Ride-sharing app Uber appears to have come out on top in its protracted battle with the city of New York and its mayor, Bill de Blasio (for now, at least). The mayor, himself an avid Uber user, sought to limit the number of drivers on the streets of NYC, allegedly to de-clutter the roadways. However, with only about 26,000 Uber drivers in the city, many on social media perceived the move to be a classic case of favored industry protectionism.
However, celebrities and social media users by the millions rallied to the side of the most valuable venture-funded startup in history.
The hashtag #UberMovesNYC has been tweeted thousands of times in support of the company.
Uber augmented this grassroots uprising with a massive campaign of its own to inform its users and fans on exactly what the mayor was trying to do, even introducing a clever “De Blasio feature” which showed users what their wait time would be if there was a cap on the number of drivers allowed in the city.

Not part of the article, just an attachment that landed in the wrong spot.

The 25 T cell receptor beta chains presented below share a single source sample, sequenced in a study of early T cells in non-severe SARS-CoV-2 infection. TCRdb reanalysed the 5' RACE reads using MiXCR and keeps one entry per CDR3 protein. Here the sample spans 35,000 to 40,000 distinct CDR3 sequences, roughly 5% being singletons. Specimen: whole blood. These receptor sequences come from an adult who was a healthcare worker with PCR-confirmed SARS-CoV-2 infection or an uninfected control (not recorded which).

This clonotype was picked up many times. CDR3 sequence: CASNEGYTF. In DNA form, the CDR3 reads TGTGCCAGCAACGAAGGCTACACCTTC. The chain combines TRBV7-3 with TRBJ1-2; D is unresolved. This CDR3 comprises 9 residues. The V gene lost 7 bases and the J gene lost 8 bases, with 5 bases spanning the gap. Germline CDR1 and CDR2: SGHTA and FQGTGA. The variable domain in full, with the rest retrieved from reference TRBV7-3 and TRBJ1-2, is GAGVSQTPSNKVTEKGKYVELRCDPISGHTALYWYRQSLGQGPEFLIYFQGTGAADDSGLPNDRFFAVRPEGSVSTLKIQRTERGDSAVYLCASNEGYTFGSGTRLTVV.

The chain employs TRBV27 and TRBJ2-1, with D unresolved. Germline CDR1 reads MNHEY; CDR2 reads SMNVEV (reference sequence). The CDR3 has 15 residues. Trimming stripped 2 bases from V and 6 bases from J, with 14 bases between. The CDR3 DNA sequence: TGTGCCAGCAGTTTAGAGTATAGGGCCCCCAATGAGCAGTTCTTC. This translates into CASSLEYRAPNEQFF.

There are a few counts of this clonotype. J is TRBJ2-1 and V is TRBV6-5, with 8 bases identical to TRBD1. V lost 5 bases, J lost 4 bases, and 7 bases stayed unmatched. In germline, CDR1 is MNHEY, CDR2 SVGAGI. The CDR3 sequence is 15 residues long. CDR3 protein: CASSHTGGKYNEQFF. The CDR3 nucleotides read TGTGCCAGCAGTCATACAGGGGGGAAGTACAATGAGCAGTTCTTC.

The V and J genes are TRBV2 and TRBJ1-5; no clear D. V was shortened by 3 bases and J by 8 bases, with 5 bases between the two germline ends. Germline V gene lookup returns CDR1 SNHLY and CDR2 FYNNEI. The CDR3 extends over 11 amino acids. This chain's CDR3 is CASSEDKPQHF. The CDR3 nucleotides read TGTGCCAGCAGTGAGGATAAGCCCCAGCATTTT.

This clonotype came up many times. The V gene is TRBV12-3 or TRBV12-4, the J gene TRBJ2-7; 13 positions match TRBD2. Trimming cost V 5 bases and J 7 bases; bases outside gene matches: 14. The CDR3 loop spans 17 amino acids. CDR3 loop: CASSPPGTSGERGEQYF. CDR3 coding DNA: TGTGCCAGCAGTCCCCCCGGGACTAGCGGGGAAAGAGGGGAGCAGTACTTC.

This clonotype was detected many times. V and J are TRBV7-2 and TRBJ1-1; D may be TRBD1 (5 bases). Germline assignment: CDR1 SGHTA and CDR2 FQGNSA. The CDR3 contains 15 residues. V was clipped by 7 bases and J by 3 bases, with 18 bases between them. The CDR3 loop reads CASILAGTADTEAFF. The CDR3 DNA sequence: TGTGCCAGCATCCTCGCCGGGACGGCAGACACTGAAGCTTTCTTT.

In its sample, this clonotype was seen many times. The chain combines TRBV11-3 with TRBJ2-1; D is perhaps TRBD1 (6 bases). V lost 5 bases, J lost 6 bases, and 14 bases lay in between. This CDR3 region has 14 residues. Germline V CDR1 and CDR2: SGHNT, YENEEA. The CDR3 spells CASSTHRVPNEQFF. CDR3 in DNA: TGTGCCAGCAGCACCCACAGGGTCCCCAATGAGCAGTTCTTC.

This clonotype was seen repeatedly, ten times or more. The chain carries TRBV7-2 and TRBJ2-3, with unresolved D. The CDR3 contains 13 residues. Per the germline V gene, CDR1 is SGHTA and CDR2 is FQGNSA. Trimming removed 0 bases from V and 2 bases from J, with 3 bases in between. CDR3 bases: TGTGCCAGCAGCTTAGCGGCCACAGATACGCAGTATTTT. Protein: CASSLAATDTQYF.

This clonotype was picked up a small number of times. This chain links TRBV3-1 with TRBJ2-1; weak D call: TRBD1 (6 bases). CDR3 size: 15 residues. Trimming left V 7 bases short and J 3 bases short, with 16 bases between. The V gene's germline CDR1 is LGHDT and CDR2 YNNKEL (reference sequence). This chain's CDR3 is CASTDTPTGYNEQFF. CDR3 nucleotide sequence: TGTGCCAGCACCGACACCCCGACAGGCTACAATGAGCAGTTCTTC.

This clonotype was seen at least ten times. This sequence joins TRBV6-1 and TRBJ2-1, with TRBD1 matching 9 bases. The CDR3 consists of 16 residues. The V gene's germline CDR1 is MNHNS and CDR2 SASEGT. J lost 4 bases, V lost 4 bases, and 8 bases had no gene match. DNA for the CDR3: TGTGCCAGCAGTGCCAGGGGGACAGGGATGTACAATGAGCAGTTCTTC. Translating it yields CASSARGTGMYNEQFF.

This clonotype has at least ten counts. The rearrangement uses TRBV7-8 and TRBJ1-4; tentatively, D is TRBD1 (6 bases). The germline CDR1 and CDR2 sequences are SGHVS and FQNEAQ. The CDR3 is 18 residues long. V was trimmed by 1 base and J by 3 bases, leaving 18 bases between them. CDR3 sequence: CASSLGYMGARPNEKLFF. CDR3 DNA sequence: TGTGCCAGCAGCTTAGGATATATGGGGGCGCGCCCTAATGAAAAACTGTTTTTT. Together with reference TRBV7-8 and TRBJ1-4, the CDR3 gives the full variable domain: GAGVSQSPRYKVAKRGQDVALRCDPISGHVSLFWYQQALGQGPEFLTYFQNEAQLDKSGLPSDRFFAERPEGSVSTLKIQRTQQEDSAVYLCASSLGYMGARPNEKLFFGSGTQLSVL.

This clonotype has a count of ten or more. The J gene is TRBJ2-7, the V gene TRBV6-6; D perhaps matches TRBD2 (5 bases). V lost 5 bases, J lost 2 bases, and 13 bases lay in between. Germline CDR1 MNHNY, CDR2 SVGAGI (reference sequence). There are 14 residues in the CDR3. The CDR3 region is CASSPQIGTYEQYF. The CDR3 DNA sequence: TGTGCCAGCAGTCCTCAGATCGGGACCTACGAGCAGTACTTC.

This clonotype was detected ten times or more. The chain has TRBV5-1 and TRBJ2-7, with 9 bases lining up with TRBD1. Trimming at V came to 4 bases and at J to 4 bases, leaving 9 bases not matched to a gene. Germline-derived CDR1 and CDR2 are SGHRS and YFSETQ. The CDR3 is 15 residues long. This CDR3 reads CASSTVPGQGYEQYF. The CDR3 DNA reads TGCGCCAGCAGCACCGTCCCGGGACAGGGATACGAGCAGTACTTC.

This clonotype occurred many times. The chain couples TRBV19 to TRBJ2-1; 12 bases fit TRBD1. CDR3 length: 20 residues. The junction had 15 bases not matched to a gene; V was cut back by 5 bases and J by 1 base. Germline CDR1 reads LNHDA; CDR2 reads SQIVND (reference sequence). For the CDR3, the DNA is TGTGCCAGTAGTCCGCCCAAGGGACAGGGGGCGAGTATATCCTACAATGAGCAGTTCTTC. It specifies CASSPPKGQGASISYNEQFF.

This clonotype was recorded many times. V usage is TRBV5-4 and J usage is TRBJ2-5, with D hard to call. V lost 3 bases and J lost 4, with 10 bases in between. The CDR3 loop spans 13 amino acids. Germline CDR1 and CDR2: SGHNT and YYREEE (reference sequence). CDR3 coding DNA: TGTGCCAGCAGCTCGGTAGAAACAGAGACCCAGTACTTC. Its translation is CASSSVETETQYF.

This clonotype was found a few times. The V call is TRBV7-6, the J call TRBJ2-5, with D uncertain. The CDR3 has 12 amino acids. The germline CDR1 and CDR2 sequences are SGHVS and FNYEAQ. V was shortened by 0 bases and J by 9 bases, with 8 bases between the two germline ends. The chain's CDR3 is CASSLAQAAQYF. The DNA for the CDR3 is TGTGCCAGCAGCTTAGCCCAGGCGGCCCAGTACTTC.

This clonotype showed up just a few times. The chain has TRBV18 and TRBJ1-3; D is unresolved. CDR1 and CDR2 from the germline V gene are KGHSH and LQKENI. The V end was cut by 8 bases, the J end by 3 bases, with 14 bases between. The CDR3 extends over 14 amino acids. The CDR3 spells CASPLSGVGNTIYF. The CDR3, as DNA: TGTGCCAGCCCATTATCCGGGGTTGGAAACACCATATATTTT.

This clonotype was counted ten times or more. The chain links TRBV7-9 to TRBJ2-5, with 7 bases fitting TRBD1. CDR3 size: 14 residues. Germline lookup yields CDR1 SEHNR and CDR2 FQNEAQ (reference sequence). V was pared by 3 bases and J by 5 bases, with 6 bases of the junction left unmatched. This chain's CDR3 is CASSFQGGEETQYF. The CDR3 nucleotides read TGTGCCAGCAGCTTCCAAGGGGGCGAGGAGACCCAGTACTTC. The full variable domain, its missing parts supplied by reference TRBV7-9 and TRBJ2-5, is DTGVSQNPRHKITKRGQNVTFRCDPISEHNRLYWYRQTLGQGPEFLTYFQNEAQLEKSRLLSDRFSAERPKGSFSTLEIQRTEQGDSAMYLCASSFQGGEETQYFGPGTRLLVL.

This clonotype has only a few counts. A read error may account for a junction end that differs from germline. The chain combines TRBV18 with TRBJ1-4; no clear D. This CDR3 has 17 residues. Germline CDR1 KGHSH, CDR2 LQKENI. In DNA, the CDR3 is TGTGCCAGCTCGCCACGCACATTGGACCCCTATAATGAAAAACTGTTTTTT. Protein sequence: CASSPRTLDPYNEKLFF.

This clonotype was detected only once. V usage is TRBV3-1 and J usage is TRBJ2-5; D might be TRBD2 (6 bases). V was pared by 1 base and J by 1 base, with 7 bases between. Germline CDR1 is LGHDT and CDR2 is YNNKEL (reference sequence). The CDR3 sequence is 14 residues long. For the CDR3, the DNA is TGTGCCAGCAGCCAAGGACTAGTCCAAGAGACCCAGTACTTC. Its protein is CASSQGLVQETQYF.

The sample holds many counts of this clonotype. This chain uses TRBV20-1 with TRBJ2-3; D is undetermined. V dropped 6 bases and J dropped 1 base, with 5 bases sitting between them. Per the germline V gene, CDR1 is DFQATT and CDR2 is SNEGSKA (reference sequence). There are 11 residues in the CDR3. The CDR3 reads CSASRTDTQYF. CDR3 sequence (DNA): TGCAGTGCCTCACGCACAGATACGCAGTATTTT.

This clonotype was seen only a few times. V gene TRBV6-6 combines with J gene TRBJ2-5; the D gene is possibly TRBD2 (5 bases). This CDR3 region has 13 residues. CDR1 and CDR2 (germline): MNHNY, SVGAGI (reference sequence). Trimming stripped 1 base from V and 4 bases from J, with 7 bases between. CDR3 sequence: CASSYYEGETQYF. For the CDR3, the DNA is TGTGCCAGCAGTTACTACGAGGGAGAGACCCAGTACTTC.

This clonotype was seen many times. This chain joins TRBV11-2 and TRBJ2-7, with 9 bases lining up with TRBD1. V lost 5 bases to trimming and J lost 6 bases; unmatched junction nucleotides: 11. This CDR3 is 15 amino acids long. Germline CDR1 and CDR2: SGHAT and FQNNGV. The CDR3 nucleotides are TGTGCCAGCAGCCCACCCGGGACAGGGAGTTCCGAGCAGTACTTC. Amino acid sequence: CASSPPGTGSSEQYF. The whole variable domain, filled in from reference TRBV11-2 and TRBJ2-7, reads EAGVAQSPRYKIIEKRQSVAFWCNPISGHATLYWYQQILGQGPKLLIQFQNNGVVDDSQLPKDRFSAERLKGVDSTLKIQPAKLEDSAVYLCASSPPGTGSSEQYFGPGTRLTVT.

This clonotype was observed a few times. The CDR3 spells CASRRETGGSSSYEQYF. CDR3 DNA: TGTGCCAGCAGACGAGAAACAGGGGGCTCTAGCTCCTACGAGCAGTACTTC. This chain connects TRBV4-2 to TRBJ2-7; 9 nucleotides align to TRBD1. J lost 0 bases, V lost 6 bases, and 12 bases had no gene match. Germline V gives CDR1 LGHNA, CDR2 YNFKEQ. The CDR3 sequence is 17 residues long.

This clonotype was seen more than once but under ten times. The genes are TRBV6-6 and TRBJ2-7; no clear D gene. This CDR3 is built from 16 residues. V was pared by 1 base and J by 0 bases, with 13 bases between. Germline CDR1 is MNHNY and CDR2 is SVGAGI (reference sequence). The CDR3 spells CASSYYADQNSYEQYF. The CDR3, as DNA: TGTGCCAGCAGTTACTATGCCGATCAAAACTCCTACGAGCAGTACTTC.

Regardless of your political leanings or personal feelings, you cannot deny the effect that social media has had, not only in our personal lives, but in business and public policy as well.
Personally, as a student of economics and a professional social media consultant, this outcome is both expected and exciting. It shows that social media has the power to not only rally its users, but to educate people on the effects of government interference in the marketplace.
It will be interesting to see if their efforts are able to pave the way for their entrance into other cities, or if politicians will fight harder than ever against the winds of change. Either way, the winner will likely be the side who takes advantage of social media, the new megaphone for democracy.